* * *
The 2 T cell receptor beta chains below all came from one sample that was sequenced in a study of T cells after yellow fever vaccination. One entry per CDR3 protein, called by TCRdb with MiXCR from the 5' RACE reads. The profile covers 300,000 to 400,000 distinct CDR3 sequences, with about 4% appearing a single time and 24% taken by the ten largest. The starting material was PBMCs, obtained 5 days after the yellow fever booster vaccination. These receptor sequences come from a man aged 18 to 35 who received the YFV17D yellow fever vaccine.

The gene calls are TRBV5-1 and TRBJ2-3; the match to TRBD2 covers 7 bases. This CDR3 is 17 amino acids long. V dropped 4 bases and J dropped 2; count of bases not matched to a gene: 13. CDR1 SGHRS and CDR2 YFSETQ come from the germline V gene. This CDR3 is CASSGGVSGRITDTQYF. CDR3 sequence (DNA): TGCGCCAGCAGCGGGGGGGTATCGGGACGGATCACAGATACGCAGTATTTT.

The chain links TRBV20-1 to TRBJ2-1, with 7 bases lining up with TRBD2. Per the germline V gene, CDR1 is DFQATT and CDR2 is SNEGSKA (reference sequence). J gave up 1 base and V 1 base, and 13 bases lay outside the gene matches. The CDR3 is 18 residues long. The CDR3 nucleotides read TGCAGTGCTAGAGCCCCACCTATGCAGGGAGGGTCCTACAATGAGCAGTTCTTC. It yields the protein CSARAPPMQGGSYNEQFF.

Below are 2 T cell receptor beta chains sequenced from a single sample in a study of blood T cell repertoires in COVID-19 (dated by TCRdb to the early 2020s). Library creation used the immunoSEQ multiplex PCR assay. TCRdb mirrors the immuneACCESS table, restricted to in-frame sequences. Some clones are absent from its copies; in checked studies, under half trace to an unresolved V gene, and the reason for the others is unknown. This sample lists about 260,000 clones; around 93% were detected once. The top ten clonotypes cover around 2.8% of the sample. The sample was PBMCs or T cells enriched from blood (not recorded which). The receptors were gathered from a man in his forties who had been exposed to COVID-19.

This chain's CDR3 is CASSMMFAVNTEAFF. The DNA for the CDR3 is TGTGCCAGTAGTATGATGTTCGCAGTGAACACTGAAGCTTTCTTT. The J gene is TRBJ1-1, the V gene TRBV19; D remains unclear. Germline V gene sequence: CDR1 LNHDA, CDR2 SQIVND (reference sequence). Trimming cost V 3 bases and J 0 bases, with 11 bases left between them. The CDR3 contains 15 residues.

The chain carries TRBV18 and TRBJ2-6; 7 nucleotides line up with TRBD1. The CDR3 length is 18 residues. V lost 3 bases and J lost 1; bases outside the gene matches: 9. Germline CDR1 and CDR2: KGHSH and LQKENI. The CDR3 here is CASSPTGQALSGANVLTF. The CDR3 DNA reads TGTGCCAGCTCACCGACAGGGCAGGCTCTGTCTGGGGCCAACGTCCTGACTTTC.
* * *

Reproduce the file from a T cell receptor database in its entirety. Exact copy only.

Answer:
The 2 T cell receptor beta chains below all came from one sample that was sequenced in a study of T cells after yellow fever vaccination. One entry per CDR3 protein, called by TCRdb with MiXCR from the 5' RACE reads. The profile covers 300,000 to 400,000 distinct CDR3 sequences, with about 4% appearing a single time and 24% taken by the ten largest. The starting material was PBMCs, obtained 5 days after the yellow fever booster vaccination. These receptor sequences come from a man aged 18 to 35 who received the YFV17D yellow fever vaccine.

The gene calls are TRBV5-1 and TRBJ2-3; the match to TRBD2 covers 7 bases. This CDR3 is 17 amino acids long. V dropped 4 bases and J dropped 2; count of bases not matched to a gene: 13. CDR1 SGHRS and CDR2 YFSETQ come from the germline V gene. This CDR3 is CASSGGVSGRITDTQYF. CDR3 sequence (DNA): TGCGCCAGCAGCGGGGGGGTATCGGGACGGATCACAGATACGCAGTATTTT.

The chain links TRBV20-1 to TRBJ2-1, with 7 bases lining up with TRBD2. Per the germline V gene, CDR1 is DFQATT and CDR2 is SNEGSKA (reference sequence). J gave up 1 base and V 1 base, and 13 bases lay outside the gene matches. The CDR3 is 18 residues long. The CDR3 nucleotides read TGCAGTGCTAGAGCCCCACCTATGCAGGGAGGGTCCTACAATGAGCAGTTCTTC. It yields the protein CSARAPPMQGGSYNEQFF.

Below are 2 T cell receptor beta chains sequenced from a single sample in a study of blood T cell repertoires in COVID-19 (dated by TCRdb to the early 2020s). Library creation used the immunoSEQ multiplex PCR assay. TCRdb mirrors the immuneACCESS table, restricted to in-frame sequences. Some clones are absent from its copies; in checked studies, under half trace to an unresolved V gene, and the reason for the others is unknown. This sample lists about 260,000 clones; around 93% were detected once. The top ten clonotypes cover around 2.8% of the sample. The sample was PBMCs or T cells enriched from blood (not recorded which). The receptors were gathered from a man in his forties who had been exposed to COVID-19.

This chain's CDR3 is CASSMMFAVNTEAFF. The DNA for the CDR3 is TGTGCCAGTAGTATGATGTTCGCAGTGAACACTGAAGCTTTCTTT. The J gene is TRBJ1-1, the V gene TRBV19; D remains unclear. Germline V gene sequence: CDR1 LNHDA, CDR2 SQIVND (reference sequence). Trimming cost V 3 bases and J 0 bases, with 11 bases left between them. The CDR3 contains 15 residues.

The chain carries TRBV18 and TRBJ2-6; 7 nucleotides line up with TRBD1. The CDR3 length is 18 residues. V lost 3 bases and J lost 1; bases outside the gene matches: 9. Germline CDR1 and CDR2: KGHSH and LQKENI. The CDR3 here is CASSPTGQALSGANVLTF. The CDR3 DNA reads TGTGCCAGCTCACCGACAGGGCAGGCTCTGTCTGGGGCCAACGTCCTGACTTTC.